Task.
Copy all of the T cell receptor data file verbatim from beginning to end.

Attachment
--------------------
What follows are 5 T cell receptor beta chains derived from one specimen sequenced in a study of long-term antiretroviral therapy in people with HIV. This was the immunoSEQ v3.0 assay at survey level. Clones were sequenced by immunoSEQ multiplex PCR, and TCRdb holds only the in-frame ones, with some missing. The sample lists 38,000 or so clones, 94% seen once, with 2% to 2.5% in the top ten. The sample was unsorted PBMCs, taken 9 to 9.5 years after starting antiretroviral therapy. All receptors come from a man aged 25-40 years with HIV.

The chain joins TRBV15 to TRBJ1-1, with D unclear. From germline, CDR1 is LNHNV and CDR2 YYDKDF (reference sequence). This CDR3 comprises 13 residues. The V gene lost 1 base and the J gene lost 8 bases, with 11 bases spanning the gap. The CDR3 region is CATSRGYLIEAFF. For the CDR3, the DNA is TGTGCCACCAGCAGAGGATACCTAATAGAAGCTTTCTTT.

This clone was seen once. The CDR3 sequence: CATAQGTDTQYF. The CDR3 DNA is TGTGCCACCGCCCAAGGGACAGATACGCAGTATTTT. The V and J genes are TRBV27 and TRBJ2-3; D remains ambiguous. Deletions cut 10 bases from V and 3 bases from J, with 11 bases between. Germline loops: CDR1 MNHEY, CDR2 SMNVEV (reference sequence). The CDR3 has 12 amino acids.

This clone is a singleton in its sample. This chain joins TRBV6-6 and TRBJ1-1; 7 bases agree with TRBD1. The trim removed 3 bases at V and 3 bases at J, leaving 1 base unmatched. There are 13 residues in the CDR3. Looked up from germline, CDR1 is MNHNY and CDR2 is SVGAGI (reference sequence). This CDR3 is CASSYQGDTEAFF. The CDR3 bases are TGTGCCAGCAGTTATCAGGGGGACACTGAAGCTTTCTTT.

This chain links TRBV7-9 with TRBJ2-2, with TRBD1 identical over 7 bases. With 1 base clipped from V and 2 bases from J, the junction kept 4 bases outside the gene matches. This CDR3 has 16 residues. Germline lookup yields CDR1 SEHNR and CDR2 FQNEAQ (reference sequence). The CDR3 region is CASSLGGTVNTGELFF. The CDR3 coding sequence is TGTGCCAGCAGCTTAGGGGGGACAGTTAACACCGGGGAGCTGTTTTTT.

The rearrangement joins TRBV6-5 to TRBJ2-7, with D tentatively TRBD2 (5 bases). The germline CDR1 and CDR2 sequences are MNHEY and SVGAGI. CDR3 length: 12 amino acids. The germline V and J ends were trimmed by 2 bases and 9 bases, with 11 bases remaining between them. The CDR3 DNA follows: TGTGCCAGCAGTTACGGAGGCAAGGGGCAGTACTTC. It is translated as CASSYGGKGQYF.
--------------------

What follows are 5 T cell receptor beta chains derived from one specimen sequenced in a study of long-term antiretroviral therapy in people with HIV. This was the immunoSEQ v3.0 assay at survey level. Clones were sequenced by immunoSEQ multiplex PCR, and TCRdb holds only the in-frame ones, with some missing. The sample lists 38,000 or so clones, 94% seen once, with 2% to 2.5% in the top ten. The sample was unsorted PBMCs, taken 9 to 9.5 years after starting antiretroviral therapy. All receptors come from a man aged 25-40 years with HIV.

The chain joins TRBV15 to TRBJ1-1, with D unclear. From germline, CDR1 is LNHNV and CDR2 YYDKDF (reference sequence). This CDR3 comprises 13 residues. The V gene lost 1 base and the J gene lost 8 bases, with 11 bases spanning the gap. The CDR3 region is CATSRGYLIEAFF. For the CDR3, the DNA is TGTGCCACCAGCAGAGGATACCTAATAGAAGCTTTCTTT.

This clone was seen once. The CDR3 sequence: CATAQGTDTQYF. The CDR3 DNA is TGTGCCACCGCCCAAGGGACAGATACGCAGTATTTT. The V and J genes are TRBV27 and TRBJ2-3; D remains ambiguous. Deletions cut 10 bases from V and 3 bases from J, with 11 bases between. Germline loops: CDR1 MNHEY, CDR2 SMNVEV (reference sequence). The CDR3 has 12 amino acids.

This clone is a singleton in its sample. This chain joins TRBV6-6 and TRBJ1-1; 7 bases agree with TRBD1. The trim removed 3 bases at V and 3 bases at J, leaving 1 base unmatched. There are 13 residues in the CDR3. Looked up from germline, CDR1 is MNHNY and CDR2 is SVGAGI (reference sequence). This CDR3 is CASSYQGDTEAFF. The CDR3 bases are TGTGCCAGCAGTTATCAGGGGGACACTGAAGCTTTCTTT.

This chain links TRBV7-9 with TRBJ2-2, with TRBD1 identical over 7 bases. With 1 base clipped from V and 2 bases from J, the junction kept 4 bases outside the gene matches. This CDR3 has 16 residues. Germline lookup yields CDR1 SEHNR and CDR2 FQNEAQ (reference sequence). The CDR3 region is CASSLGGTVNTGELFF. The CDR3 coding sequence is TGTGCCAGCAGCTTAGGGGGGACAGTTAACACCGGGGAGCTGTTTTTT.

The rearrangement joins TRBV6-5 to TRBJ2-7, with D tentatively TRBD2 (5 bases). The germline CDR1 and CDR2 sequences are MNHEY and SVGAGI. CDR3 length: 12 amino acids. The germline V and J ends were trimmed by 2 bases and 9 bases, with 11 bases remaining between them. The CDR3 DNA follows: TGTGCCAGCAGTTACGGAGGCAAGGGGCAGTACTTC. It is translated as CASSYGGKGQYF.